Under the agreement outlined in court filings Tuesday, Hunter Biden will not face a charge of lying on the form and was instead charged with possession of a firearm while “an unlawful user of or addicted to any controlled substance,” which carries a potential prison term of up to 10 years.

Under the plea agreement, he will plead guilty to the two misdemeanors covering his failure to pay his federal taxes from 2017 and 2018, but will not be required to plead guilty to the gun charge. Instead, the charge will remain pending while he proceeds through the diversion program. If he complies with the terms of that program, the prosecutors will drop the charge.

While the gun episode and the tax issues have drawn the most attention from prosecutors, Republicans have been focused for years on other aspects of Hunter Biden’s activities, including his business dealings in Ukraine and evidence on a laptop he allegedly abandoned at a Delaware repair shop.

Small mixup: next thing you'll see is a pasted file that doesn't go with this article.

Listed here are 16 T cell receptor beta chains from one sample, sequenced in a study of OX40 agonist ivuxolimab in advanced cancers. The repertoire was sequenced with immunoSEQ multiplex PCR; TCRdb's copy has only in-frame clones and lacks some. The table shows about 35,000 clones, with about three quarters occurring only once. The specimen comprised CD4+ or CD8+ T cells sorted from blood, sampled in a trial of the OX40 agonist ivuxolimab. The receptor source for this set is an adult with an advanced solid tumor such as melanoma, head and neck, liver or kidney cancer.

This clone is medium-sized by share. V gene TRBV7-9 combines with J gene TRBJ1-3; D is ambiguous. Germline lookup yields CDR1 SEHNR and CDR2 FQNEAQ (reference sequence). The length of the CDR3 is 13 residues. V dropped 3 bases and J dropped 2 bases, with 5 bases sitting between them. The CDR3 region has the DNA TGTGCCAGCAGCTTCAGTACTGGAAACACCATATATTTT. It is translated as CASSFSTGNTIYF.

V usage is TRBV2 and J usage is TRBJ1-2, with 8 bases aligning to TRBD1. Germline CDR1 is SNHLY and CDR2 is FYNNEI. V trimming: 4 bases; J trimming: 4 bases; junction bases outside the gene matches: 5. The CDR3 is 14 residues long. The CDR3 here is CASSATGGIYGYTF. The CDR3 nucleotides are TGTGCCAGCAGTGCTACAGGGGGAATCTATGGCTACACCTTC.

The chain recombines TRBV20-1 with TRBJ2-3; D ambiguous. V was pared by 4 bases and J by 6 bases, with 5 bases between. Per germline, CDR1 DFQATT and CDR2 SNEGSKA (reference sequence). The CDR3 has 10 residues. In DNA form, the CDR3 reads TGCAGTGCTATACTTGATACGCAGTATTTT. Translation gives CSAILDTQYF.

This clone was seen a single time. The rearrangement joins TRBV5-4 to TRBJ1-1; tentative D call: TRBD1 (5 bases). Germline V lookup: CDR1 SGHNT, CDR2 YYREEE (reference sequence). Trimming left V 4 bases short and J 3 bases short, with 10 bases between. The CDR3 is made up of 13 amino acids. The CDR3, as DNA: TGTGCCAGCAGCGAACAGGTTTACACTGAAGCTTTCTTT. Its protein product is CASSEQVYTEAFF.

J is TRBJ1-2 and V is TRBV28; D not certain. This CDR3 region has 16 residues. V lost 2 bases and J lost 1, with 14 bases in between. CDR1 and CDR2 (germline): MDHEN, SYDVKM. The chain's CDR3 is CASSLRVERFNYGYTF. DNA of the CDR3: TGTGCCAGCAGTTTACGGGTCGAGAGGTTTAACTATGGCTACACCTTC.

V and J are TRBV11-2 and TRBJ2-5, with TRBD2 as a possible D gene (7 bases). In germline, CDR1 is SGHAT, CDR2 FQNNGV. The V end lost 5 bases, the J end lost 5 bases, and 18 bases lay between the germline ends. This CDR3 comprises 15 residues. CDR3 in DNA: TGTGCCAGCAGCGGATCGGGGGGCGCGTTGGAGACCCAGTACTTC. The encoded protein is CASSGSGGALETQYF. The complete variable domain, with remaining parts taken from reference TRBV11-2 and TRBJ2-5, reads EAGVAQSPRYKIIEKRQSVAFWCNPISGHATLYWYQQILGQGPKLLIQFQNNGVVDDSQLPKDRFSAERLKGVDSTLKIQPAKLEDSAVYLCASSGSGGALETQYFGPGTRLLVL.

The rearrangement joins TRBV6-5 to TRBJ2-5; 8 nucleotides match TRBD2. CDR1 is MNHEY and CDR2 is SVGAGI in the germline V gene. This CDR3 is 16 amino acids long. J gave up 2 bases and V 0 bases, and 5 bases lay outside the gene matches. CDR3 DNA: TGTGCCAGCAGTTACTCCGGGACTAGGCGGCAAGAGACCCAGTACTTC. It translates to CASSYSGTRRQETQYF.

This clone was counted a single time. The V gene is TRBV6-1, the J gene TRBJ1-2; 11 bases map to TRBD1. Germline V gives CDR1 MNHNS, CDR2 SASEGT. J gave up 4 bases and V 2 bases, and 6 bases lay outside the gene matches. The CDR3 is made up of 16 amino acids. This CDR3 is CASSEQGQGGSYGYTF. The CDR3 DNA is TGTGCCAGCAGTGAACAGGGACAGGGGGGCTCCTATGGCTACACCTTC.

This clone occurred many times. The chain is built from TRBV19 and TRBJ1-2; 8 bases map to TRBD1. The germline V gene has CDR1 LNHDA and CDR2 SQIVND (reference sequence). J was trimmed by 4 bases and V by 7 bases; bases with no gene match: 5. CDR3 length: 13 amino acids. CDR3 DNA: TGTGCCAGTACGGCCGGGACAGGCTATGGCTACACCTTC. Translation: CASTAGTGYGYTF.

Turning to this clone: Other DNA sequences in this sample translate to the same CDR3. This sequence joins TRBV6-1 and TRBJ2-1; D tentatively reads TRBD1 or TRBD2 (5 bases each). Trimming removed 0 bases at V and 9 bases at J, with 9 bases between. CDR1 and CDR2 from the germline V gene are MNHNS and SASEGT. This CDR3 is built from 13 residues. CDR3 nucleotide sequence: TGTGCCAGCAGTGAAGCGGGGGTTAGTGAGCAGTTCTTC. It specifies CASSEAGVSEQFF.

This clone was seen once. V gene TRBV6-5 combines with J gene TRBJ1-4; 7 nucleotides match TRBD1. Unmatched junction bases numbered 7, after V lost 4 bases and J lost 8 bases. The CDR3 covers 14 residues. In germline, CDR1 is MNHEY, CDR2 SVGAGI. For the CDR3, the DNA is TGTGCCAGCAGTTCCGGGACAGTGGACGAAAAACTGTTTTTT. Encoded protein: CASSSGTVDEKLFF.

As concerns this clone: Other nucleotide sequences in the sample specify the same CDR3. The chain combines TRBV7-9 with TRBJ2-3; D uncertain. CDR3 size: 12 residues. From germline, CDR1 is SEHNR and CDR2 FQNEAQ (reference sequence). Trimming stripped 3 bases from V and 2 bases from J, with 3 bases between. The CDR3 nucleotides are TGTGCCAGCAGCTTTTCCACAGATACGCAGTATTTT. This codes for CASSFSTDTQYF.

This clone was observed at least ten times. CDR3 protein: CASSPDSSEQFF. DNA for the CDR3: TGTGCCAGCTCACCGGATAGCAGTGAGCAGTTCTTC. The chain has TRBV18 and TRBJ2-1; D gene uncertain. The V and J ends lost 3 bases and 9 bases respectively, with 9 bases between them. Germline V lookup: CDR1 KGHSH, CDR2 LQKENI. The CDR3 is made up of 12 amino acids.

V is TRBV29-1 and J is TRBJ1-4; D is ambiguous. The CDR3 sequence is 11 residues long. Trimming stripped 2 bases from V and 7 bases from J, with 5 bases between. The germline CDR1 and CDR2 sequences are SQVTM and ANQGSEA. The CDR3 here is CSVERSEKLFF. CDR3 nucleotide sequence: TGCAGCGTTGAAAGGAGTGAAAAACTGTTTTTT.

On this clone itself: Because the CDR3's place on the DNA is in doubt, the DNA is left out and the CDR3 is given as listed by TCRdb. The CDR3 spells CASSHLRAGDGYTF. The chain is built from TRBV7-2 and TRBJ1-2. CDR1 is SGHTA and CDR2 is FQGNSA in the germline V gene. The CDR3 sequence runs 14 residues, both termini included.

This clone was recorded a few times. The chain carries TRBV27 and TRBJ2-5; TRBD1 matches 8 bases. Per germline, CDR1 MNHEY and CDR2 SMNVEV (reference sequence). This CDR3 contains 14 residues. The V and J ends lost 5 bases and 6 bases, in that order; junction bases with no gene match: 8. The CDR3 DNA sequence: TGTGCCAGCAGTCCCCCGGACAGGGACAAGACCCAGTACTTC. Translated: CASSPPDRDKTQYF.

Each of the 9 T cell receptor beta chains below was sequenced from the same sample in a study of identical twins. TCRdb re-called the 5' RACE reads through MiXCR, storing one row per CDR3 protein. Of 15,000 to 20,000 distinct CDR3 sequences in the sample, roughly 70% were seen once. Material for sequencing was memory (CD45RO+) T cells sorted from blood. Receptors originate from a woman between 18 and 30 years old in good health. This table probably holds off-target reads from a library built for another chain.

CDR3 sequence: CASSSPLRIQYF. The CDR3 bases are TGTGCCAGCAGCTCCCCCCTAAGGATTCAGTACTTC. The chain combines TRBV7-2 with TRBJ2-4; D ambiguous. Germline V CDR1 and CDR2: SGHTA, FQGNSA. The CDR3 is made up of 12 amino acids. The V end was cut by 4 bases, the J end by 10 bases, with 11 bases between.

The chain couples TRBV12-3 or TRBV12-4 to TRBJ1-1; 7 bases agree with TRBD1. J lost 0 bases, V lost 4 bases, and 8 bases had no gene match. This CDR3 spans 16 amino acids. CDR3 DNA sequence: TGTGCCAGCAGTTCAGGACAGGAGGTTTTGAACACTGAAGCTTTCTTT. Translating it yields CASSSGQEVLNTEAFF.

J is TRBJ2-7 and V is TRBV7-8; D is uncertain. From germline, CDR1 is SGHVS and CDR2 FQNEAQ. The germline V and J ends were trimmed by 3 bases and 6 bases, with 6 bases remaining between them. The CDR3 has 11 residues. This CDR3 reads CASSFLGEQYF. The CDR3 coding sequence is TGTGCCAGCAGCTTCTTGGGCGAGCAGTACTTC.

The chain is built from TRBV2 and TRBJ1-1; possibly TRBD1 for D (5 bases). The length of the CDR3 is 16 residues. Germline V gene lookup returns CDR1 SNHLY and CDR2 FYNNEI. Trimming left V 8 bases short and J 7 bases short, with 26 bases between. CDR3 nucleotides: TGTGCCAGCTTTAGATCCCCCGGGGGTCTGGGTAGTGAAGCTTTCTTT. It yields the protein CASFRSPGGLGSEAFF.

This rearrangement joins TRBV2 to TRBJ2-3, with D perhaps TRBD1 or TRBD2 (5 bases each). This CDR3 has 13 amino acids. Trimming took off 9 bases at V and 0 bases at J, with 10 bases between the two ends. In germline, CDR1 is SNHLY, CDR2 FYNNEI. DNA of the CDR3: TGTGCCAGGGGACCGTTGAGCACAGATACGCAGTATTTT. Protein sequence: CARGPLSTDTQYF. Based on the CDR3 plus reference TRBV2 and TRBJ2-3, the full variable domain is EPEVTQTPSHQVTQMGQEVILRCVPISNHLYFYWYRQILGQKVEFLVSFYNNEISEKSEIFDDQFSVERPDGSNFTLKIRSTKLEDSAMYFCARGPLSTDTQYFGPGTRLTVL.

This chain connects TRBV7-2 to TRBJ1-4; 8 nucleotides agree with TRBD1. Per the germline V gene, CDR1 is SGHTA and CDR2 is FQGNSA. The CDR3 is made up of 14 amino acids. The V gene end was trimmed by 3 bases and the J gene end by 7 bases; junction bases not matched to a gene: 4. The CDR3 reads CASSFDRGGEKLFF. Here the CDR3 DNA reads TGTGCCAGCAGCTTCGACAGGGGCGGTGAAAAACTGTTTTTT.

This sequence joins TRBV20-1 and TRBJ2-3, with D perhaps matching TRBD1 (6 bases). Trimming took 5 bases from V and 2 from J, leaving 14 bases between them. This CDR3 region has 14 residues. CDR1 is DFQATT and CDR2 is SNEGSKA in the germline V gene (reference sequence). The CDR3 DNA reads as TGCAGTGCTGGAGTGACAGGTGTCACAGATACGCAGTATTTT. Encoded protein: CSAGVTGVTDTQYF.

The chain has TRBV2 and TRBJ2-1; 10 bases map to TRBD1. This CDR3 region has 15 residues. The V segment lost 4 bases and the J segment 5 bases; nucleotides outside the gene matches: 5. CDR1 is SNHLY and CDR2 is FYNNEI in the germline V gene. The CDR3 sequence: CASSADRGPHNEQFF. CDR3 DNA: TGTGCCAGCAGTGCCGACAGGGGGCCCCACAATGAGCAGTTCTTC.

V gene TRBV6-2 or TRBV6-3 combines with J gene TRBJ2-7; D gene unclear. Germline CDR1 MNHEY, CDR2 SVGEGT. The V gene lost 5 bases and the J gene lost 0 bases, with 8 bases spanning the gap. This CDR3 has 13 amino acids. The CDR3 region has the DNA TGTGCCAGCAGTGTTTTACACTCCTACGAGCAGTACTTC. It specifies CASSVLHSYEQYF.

Former President Donald Trump has repeatedly called the computer in question “the laptop from hell” and argued that the FBI was failing to investigate Hunter Biden’s activities.

Efforts by Trump, his lawyer Rudy Giuliani and others to try to gin up a Ukrainian investigation into Hunter Biden’s work for Ukrainian gas conglomerate Burisma led to the House’s first impeachment of Trump in 2019. Trump was acquitted by the Senate the following year.

Since Joe Biden’s election in 2020, Republicans have been calling for a special counsel to investigate Hunter Biden, arguing that anyone appointed by his father would have a conflict of interest.

Attorney General Merrick Garland has shown a willingness to appoint such semi-independent prosecutors in high-profile controversies, naming separate special counsels to investigate Joe Biden, Trump and former Vice President Mike Pence in connection with the presence of classified documents at their homes.